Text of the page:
In late 2014, Majestic Crossing dairy purchased 80 acres about a half a mile from our farm. There was a horse arena on the property that we were initially planning to use for machinery storage in the winter. Before we did anything with the facility, we got a call from someone we had known in the community for years who has an autistic son. She started talking to us about REINS, a non-profit organization that uses therapeutic horse riding to help improve the lives of those with special needs, and shared with us that the program was looking for a new facility.
The owners at Majestic Crossing Dairy thought the program was great and started working with the organization so they could use the horse arena. There was a lot of work that needed to be done both on and around the facility. REINS is a perfect example of a community coming together. Countless volunteers came together to help renovate the building and the surrounding area. Companies in the community have support projects where the employees volunteer for a day instead of working in the office.
Compared to what the building looked like when we first saw it in 2014, I am in awe to see where it is now. Volunteers have done an amazing job with the arena; all we did was give them a place to start.
In 2017, REINS had around forty riders with about one hundred volunteers that helped throughout the season. The program sessions are three days a week in the afternoons and early evenings, from June through August. My dad, Ed, usually goes to at least one session per summer to see what the program is doing. Last year as he was leaving the arena after a session, a young mother approached him in the parking lot. Her son, probably a six-year-old, was riding that day. In the parking lot, the young woman opened up about how great REINS is and what wonders the therapeutic riding has done with her son. She thanked my dad for doing so much to help the program, and told him that it made a big difference in their lives.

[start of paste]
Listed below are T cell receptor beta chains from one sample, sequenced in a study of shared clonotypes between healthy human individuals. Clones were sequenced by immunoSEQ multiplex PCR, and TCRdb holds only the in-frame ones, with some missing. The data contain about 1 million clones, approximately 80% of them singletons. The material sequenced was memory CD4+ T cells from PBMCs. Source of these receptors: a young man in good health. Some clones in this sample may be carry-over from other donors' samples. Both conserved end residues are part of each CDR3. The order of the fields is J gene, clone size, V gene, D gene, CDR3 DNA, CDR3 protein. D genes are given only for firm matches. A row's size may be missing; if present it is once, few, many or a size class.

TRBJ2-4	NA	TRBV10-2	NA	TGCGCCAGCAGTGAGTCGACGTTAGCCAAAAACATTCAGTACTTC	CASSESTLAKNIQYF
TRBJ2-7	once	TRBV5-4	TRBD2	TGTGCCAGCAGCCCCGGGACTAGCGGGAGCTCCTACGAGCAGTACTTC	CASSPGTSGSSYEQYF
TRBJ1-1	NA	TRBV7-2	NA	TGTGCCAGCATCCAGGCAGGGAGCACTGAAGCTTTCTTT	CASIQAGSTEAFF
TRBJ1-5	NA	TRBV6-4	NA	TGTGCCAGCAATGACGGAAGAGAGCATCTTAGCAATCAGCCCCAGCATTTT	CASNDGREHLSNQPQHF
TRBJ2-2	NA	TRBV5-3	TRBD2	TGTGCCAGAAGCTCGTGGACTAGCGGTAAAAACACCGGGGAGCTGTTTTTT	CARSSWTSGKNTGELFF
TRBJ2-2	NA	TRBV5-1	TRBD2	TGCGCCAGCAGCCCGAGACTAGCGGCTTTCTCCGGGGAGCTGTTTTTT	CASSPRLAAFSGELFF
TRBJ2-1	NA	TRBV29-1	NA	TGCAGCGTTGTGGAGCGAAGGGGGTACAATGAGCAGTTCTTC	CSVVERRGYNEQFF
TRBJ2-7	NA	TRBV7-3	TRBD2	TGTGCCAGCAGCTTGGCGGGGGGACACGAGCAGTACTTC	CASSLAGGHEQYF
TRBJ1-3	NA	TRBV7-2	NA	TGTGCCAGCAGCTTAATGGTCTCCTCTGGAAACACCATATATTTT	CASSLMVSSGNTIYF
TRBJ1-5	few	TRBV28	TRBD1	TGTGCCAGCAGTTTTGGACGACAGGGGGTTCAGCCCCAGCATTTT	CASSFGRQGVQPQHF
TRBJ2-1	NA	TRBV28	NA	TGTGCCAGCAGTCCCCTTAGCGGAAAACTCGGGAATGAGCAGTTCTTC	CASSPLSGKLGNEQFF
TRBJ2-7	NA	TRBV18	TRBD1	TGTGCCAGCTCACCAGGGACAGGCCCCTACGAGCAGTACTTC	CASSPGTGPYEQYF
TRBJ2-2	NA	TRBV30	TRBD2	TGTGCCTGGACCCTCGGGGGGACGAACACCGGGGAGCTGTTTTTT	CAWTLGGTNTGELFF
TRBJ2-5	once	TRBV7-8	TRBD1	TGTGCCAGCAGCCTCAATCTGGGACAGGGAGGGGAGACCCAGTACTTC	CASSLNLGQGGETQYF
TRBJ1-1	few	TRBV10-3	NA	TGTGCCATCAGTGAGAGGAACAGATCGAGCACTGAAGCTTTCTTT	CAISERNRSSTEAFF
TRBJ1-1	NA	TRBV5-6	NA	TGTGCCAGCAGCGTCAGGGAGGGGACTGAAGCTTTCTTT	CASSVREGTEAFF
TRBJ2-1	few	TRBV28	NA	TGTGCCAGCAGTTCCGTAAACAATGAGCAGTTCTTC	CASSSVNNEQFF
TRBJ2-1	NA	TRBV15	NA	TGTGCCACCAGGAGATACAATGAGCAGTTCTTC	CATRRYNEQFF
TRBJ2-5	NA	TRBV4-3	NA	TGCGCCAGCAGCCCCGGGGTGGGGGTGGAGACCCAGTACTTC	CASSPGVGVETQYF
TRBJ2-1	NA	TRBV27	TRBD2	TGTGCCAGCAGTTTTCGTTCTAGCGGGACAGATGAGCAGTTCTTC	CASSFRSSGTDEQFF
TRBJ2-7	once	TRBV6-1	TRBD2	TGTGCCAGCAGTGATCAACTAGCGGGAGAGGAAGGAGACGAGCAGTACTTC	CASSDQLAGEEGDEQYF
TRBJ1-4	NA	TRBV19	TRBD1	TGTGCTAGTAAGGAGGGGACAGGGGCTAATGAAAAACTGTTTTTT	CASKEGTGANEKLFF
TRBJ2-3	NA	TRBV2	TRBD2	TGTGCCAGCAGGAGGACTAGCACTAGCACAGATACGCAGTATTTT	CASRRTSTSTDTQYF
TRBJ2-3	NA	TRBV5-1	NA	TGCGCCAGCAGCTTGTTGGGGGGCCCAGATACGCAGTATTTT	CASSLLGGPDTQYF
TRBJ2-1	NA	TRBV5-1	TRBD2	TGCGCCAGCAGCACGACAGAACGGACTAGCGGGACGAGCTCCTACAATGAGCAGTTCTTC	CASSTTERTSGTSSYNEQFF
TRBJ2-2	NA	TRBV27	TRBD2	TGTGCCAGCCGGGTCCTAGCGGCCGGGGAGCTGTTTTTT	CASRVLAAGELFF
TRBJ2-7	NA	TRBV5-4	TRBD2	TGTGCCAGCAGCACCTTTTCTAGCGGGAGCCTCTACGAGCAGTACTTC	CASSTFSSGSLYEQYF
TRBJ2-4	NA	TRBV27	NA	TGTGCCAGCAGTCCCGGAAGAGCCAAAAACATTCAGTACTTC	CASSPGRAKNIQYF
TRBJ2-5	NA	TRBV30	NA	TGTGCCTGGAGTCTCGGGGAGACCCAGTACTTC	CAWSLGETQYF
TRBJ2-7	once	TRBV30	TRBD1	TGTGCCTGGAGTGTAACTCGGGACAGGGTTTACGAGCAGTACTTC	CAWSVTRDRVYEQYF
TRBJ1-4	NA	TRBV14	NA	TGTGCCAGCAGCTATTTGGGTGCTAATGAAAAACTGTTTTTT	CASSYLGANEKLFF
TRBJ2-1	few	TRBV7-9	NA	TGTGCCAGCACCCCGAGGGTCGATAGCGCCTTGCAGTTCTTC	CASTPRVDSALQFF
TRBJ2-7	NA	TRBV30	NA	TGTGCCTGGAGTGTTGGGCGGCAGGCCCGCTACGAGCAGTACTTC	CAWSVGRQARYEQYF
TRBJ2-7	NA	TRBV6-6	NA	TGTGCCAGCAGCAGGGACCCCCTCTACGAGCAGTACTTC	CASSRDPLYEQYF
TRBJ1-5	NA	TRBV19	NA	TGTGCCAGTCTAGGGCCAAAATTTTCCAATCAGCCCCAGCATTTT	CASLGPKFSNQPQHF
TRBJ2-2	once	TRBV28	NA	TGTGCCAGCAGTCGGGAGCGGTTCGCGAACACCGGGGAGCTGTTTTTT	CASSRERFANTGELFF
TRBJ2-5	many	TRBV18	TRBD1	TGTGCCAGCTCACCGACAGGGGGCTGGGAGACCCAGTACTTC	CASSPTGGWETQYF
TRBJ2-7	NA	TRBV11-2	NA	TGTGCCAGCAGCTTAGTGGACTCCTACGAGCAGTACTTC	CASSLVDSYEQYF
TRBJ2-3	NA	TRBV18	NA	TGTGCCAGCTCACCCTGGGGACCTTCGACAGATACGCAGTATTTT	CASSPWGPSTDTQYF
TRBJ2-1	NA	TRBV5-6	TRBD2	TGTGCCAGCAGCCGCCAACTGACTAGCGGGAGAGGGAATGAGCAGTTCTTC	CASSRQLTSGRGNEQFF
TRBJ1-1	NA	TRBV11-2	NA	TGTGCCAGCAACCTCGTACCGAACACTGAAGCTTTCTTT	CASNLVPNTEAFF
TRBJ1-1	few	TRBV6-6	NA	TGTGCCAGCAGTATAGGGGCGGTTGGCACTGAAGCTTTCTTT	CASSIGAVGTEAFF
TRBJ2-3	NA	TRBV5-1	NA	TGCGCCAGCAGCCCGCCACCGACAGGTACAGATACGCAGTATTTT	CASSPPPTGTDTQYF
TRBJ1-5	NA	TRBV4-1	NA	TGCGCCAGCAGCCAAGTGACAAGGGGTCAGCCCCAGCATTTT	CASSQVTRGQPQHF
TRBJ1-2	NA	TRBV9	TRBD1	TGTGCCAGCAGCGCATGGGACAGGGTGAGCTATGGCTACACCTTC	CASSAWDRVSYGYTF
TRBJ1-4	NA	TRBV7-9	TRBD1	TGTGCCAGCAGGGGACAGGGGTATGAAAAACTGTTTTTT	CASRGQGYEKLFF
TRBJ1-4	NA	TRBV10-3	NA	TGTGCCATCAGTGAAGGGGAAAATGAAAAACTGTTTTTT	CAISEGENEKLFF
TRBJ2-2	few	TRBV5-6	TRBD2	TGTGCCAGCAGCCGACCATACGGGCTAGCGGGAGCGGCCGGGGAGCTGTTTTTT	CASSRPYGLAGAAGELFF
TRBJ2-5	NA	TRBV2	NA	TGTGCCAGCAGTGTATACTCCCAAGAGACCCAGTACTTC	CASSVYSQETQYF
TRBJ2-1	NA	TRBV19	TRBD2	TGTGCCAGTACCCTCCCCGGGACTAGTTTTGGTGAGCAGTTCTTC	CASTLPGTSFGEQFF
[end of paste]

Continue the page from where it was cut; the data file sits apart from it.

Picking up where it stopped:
At the end of the summer, the program has an event to celebrate the end of another riding season. This year, they presented Majestic Crossing Dairy with a scrapbook filled with pictures and cards from both the program participants and their parents. There wasn’t a dry eye in the entire arena that night. The stories people share with us, whether it was written in a card or face-to-face, these are the stories that really hit home.
One of the REINS program sessions this summer.
Earlier this month we started milking on five more robotic milkers. With this round starting up, it was a different feeling than when we got the first three milkers online earlier this summer. This time we had an idea of what to expect – both the good and the bad.
One of the aspects that we now have figured out is the feeding system in the robots. Getting the cows into milking area is key to the success of the machines. To get them into the area, we offer them a different kind of feed than what is available to them at the feed bunk. Finding the perfect recipe took some time. When the next groups of robots go online, we won’t have to spend as much time figuring out what to offer the cows when they are being milked.